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Ashraf M. Mahmoud, Maria X. Nunez, Claudia M. Blanco, Douglas D. Koch, Li Wang, Mitchell P. Weikert, Beatrice E. Frueh, Christoph Tappeiner, Cynthia J. Roberts; Tomographic Detection of Keratoconus by Combining Anterior, Posterior, and Pachymetric Versions of The Cone Location and Magnitude Index (CLMI). Invest. Ophthalmol. Vis. Sci. 2012;53(14):4031.
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© ARVO (1962-2015); The Authors (2016-present)
To test the ability of the CLMI (Cone Location and Magnitude Index) algorithm, when applied to other tomographic maps, to separate keratoconic (KCN) and normal (NL) subjects.
Dual Scheimpflug-Placido tomography data were analyzed from three independent datasets, 1 development (97 KCN, 84 NL) and 2 validation (36 KCN, 67 Nl; and 32 KCN, 93 NL). The CLMI algorithm was applied to anterior/posterior curvature (axial and instantaneous) and posterior elevation to locate the steepest and highest circular regions, 2.0 mm and 0.5 mm diameter, respectively. A modified algorithm, which searches for minimal regions, was applied to pachymetry maps to locate the thinnest 1.0 mm region. T-tests were used to determine differences (Bonferroni p<0.0014). Stepwise logistic regressions were used to determine the strongest predictors of separation.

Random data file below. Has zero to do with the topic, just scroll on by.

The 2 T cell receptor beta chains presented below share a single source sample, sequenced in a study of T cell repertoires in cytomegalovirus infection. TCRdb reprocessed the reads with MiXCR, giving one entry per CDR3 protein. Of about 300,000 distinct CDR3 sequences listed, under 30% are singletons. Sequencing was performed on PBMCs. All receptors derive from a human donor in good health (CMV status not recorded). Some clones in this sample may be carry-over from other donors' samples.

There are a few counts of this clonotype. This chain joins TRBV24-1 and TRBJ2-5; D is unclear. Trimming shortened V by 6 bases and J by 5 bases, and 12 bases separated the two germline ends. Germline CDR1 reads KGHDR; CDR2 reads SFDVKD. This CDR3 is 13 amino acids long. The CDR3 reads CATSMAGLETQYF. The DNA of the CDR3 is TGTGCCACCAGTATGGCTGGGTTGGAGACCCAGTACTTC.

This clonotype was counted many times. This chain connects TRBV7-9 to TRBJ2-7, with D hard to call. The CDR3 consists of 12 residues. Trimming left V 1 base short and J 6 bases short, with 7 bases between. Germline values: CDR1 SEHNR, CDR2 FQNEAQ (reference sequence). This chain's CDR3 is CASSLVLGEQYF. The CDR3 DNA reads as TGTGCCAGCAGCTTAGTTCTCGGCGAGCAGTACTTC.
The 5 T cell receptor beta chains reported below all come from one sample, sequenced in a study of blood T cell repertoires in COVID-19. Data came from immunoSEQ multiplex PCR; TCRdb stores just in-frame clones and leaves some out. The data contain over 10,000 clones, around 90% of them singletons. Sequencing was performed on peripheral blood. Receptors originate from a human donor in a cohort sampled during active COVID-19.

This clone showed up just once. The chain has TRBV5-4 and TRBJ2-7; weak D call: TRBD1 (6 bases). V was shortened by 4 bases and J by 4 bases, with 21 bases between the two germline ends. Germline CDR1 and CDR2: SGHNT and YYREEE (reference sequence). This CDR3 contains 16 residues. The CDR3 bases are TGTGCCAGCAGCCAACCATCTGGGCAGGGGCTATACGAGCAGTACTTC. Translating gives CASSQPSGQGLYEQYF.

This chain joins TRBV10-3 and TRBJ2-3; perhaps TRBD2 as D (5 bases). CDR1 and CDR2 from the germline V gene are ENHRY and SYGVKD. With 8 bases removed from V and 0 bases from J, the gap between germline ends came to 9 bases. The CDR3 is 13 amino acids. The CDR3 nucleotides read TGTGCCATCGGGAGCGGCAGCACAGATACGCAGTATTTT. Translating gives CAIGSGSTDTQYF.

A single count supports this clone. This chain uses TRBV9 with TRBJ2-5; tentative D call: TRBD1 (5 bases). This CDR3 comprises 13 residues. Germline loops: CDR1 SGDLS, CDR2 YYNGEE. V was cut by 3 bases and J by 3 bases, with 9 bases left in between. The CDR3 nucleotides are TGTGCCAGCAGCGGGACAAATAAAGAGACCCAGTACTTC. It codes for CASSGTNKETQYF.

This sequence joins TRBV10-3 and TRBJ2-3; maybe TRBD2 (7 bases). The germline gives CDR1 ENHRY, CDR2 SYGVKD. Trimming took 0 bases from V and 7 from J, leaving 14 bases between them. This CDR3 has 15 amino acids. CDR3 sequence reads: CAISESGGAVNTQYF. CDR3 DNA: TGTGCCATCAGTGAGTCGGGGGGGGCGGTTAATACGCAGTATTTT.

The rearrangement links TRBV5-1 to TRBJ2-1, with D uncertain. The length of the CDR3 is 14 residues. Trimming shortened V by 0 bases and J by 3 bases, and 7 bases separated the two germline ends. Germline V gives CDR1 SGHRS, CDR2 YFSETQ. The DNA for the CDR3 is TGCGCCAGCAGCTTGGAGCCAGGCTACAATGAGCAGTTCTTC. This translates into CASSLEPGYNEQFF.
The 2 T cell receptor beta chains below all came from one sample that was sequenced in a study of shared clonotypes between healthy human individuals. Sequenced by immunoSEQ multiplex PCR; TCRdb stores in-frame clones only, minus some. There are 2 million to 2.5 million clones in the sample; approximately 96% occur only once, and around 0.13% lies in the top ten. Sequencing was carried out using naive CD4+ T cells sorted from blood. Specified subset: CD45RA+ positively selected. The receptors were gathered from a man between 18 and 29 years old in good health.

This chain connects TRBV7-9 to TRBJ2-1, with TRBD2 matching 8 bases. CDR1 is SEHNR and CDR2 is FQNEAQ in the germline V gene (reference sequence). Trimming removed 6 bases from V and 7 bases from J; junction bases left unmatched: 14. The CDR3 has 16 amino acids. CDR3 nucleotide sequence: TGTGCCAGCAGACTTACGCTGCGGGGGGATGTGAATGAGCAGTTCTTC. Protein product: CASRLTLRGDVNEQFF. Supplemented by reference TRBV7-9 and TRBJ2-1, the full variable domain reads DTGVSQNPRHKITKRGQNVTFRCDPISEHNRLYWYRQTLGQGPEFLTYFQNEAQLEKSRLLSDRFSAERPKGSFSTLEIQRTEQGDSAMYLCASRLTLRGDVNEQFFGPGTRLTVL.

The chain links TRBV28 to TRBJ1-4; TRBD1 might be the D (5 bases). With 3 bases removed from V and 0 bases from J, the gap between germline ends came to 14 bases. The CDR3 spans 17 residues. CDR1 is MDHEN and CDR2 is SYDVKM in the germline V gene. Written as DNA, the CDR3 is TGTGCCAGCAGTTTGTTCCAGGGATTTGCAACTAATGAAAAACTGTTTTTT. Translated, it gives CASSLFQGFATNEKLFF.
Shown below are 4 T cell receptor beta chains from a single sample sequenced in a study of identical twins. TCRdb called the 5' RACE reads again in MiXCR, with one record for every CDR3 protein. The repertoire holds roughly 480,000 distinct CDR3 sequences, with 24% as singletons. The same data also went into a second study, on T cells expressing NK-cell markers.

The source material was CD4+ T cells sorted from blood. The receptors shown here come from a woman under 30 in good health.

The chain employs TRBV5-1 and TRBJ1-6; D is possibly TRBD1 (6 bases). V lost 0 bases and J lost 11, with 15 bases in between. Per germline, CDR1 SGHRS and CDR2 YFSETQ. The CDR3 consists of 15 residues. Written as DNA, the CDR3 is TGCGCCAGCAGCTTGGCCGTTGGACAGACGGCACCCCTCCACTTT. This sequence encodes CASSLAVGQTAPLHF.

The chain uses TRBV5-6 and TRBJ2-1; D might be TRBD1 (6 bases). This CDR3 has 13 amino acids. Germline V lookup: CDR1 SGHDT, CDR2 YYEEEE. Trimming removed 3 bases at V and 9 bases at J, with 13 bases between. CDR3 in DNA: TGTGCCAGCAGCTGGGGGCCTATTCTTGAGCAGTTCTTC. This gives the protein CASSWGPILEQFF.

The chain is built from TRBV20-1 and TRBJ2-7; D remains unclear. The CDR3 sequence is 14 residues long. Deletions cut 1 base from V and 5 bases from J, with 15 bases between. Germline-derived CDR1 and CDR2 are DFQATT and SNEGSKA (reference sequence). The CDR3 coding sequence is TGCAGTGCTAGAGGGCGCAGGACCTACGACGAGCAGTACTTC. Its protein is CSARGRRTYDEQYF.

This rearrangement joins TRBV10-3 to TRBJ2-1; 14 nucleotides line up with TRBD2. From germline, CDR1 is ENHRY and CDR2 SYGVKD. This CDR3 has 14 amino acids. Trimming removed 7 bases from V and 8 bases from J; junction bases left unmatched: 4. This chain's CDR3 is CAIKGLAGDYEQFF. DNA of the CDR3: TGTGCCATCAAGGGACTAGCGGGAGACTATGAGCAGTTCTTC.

All parameters (anterior axial CLMI and region, anterior tangential CLMI and region, posterior axial CLMI and region, posterior tangential CLMI and region, posterior elevation CLMI and region, pachymetry CLMI and region, and posterior BFS region) were significantly different between groups (p<0.0001). Two anterior parameters were the strongest predictors of the presence of KCN in the development set, but complete separation was only achieved when all parameters were used. The all parameter logistic model subsequently produced near complete separation for validation set 1 and complete separation for validation set 2.
Anterior CLMI parameters are the strongest predictors of the presence of keratoconus. However, the addition of posterior and pachymetric parameters dramatically improve separation of populations, which is important for screening.
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